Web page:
Saturday 25 July 2020

Dejima-The Only Access To Japan For 220 Years

A Model of the Island within the museum grounds

Dejima means Exit Island


In 1543, the history of direct contacts between Japan and Europe began with the arrival of Portuguese merchants on Tanegashima, probably because of storms. Six years later the Jesuit missionary Francis Xavier landed at Kagoshima.  Hirado was the first port used by the Portuguese traders but they moved in search of a better port. In 1570, a local Shogun, Omura Sumitada ( please call me Bartolomeu as I am Christain) converted to Catholicism and made a deal with the Portuguese to develop Nagasaki and it soon became an open port.  In 1580 Sumitada gave the jurisdiction of Nagasaki to the Jesuits, and the Portuguese obtained the apparent monopoly on the silk trade with China through Macau. Seems he may have had some financial interest, but only cynical supposition

Along came Shogun Iemitsu in 1634, and ordered the construction of the artificial island to house the Portuguese traders and to prevent Christianity from spreading. The same Shogun made many rules regarding Japan’s contact with the outside from 1633 to 1639 but an uprising (mostly converted Christians) resulted in the Shogun expelled the Portuguese in 1639.The Dutch East India Company had operated  a trading post on the island of Hirado, and they became the sole access to Japan trade  and operated for some 33 years. Without the Portuguese trade Nagasaki suffered economically and Dejima was a failed commercial operation and the Dutch were forced to move to Dejima. From 1641 only Dutch and Chinese ships were allowed to come to Japan and Nagasaki Harbour was the only port of entry.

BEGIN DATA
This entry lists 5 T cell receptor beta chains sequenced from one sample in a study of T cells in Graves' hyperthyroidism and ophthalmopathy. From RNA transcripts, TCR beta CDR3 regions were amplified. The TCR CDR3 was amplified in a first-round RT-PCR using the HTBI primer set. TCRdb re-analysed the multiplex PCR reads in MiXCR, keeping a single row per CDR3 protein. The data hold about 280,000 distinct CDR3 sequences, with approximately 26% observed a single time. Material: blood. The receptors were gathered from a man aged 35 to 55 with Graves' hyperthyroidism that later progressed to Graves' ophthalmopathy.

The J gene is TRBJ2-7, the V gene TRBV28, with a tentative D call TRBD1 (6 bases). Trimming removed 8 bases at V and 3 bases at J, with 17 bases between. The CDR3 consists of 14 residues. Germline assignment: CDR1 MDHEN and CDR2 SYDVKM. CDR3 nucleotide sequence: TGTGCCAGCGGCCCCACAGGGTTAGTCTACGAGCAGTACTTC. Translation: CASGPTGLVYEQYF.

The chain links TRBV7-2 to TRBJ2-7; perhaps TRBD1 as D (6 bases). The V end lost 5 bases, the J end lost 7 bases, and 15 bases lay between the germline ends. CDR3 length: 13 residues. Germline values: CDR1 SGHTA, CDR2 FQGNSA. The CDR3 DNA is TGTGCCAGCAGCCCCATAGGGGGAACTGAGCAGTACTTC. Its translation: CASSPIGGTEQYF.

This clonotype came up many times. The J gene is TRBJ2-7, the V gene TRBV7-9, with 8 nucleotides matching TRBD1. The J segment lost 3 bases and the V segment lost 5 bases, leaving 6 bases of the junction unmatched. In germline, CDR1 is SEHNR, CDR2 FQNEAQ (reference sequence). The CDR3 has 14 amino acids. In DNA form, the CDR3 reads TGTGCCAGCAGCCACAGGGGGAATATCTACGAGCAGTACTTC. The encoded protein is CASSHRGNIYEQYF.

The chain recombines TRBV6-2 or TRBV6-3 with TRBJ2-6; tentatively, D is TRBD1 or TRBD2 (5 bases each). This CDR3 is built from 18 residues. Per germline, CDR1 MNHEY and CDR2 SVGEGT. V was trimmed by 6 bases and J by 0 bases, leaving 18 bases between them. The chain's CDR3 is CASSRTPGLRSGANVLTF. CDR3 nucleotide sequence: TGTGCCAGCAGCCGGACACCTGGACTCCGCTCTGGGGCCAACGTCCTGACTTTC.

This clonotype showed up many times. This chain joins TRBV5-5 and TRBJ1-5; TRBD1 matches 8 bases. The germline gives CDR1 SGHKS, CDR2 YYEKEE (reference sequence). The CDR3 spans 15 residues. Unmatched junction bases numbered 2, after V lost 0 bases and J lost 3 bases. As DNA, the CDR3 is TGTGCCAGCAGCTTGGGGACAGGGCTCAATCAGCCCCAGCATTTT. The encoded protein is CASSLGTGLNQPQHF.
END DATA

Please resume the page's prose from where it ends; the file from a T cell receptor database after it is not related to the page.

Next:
For two centuries and most of the Edo Period, Nagasaki became the only link with the world and only trading port in Japan. This was abolished in 1854 with the Treaty of Kanagawa, singed in Yokohama under some force and opening up the ports of Kakodate and Shimoda and the establishment of an American Consul in Japan (Thanks to Commodore Mathew C Perry and his fleet of four gunships). 

Sadly, this was the end of Dejima and what was open to the sea was reclaimed (as you can see today it is surrounded by buildings and no sight of the water.Today Dejima has been restored and is an intersting historical museum.Too bad it could not have been retained on the tip of the Nagasaki Peninsula, but there you go.

The Entrance

The island is quite small at 9,000 share meters

 Sugar warehouse

The bell was rung at Noon and when shipments arrived or were negotiated

Model of Dutch Sailing Vessel Friesland
Bronze gun dating back to 1640 (Amsterdam Anno) found in Nagasaki Harbor

Senior local Japanese managed the foreigners from these offices.
Decorations and old stone work

Dutch Housing
The Dejima Tree--mid 19th century from Java
There is a tram system in Nagasaki and we stayed at


It was on the tam line and in an interesting market and restaurant area.(Hamanmachi)

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